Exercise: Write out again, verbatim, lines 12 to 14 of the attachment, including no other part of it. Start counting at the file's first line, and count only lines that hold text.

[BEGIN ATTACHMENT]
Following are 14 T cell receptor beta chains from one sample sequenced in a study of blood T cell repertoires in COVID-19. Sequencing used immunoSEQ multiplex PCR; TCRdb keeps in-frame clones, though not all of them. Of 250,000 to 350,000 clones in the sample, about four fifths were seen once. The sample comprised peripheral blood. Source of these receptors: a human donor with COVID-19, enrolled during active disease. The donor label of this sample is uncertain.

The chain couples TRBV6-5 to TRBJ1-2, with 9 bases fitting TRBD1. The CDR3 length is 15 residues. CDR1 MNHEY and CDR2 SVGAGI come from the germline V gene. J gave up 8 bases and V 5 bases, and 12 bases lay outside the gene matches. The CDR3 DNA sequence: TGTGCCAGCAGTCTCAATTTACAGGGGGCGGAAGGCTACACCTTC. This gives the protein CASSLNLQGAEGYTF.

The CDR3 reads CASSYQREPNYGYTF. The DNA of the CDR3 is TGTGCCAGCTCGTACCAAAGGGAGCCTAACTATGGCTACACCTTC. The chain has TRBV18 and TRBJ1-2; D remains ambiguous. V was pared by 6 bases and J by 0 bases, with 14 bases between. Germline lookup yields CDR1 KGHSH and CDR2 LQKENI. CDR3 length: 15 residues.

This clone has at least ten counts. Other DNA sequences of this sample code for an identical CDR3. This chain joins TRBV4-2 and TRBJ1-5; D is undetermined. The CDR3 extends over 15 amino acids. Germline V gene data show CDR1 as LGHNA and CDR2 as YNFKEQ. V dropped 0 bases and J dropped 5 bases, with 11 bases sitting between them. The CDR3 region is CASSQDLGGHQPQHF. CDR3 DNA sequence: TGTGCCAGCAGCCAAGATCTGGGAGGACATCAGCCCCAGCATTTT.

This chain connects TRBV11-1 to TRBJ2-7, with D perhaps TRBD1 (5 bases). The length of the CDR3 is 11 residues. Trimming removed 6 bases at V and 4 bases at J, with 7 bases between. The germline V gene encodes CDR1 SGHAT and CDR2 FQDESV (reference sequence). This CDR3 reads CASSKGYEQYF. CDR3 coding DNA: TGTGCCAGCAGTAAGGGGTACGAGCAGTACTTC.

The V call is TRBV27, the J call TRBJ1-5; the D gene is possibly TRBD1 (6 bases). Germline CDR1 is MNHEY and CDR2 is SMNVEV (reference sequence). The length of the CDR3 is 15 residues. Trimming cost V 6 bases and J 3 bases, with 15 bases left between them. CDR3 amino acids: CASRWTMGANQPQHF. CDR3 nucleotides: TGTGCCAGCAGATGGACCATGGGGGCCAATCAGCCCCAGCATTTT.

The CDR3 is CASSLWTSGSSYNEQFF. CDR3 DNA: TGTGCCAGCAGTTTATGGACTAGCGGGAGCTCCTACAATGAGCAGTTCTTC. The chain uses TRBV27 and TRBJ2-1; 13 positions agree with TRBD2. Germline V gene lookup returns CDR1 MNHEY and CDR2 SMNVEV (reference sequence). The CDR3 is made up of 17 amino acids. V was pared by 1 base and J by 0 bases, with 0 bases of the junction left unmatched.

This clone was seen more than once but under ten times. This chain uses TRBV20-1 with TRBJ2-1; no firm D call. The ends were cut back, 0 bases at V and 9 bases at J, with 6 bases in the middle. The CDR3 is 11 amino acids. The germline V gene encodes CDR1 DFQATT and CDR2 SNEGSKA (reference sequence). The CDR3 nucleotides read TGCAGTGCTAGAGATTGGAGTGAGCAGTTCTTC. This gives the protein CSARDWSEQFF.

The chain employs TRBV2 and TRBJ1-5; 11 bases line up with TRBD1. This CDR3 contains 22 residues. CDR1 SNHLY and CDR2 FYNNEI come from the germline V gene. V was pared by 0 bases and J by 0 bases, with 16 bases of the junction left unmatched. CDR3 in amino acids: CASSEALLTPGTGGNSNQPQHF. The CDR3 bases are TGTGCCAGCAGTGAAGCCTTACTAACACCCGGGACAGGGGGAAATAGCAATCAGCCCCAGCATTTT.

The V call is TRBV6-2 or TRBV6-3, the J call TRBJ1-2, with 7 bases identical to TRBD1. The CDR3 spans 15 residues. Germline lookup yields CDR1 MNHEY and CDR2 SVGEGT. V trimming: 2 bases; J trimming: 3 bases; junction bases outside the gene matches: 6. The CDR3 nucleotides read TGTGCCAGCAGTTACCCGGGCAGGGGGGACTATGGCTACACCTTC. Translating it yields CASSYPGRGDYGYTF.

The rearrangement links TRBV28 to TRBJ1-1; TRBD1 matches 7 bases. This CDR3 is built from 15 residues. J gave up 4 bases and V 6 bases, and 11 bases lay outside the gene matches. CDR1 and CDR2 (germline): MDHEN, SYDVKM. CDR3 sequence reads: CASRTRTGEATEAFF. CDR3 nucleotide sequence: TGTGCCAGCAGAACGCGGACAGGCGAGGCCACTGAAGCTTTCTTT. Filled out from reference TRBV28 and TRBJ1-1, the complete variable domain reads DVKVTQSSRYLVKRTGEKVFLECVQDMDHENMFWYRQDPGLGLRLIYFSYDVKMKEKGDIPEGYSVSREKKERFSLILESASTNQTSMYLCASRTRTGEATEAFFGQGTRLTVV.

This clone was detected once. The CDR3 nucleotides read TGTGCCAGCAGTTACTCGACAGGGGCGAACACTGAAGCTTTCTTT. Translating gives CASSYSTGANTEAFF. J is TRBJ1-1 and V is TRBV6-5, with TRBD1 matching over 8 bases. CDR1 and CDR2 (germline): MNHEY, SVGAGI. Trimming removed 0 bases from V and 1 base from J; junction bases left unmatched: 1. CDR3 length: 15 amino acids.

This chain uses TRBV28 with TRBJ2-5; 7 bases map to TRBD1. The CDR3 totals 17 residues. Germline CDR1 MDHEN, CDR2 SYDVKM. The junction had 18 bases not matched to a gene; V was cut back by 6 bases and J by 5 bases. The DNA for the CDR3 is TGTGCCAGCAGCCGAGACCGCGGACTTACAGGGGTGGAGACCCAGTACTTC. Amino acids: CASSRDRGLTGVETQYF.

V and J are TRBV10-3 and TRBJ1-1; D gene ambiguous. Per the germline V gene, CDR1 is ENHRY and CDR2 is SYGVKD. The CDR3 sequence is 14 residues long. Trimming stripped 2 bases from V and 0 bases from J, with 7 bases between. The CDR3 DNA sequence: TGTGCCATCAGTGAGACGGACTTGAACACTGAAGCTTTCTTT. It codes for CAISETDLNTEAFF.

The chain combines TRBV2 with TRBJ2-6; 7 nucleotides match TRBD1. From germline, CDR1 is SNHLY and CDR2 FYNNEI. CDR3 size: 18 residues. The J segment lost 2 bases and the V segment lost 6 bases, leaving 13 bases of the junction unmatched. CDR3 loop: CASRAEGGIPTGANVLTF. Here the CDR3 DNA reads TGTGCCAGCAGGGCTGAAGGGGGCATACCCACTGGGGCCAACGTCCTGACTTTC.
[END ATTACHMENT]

This clone was detected once. The CDR3 nucleotides read TGTGCCAGCAGTTACTCGACAGGGGCGAACACTGAAGCTTTCTTT. Translating gives CASSYSTGANTEAFF. J is TRBJ1-1 and V is TRBV6-5, with TRBD1 matching over 8 bases. CDR1 and CDR2 (germline): MNHEY, SVGAGI. Trimming removed 0 bases from V and 1 base from J; junction bases left unmatched: 1. CDR3 length: 15 amino acids.

This chain uses TRBV28 with TRBJ2-5; 7 bases map to TRBD1. The CDR3 totals 17 residues. Germline CDR1 MDHEN, CDR2 SYDVKM. The junction had 18 bases not matched to a gene; V was cut back by 6 bases and J by 5 bases. The DNA for the CDR3 is TGTGCCAGCAGCCGAGACCGCGGACTTACAGGGGTGGAGACCCAGTACTTC. Amino acids: CASSRDRGLTGVETQYF.

V and J are TRBV10-3 and TRBJ1-1; D gene ambiguous. Per the germline V gene, CDR1 is ENHRY and CDR2 is SYGVKD. The CDR3 sequence is 14 residues long. Trimming stripped 2 bases from V and 0 bases from J, with 7 bases between. The CDR3 DNA sequence: TGTGCCATCAGTGAGACGGACTTGAACACTGAAGCTTTCTTT. It codes for CAISETDLNTEAFF.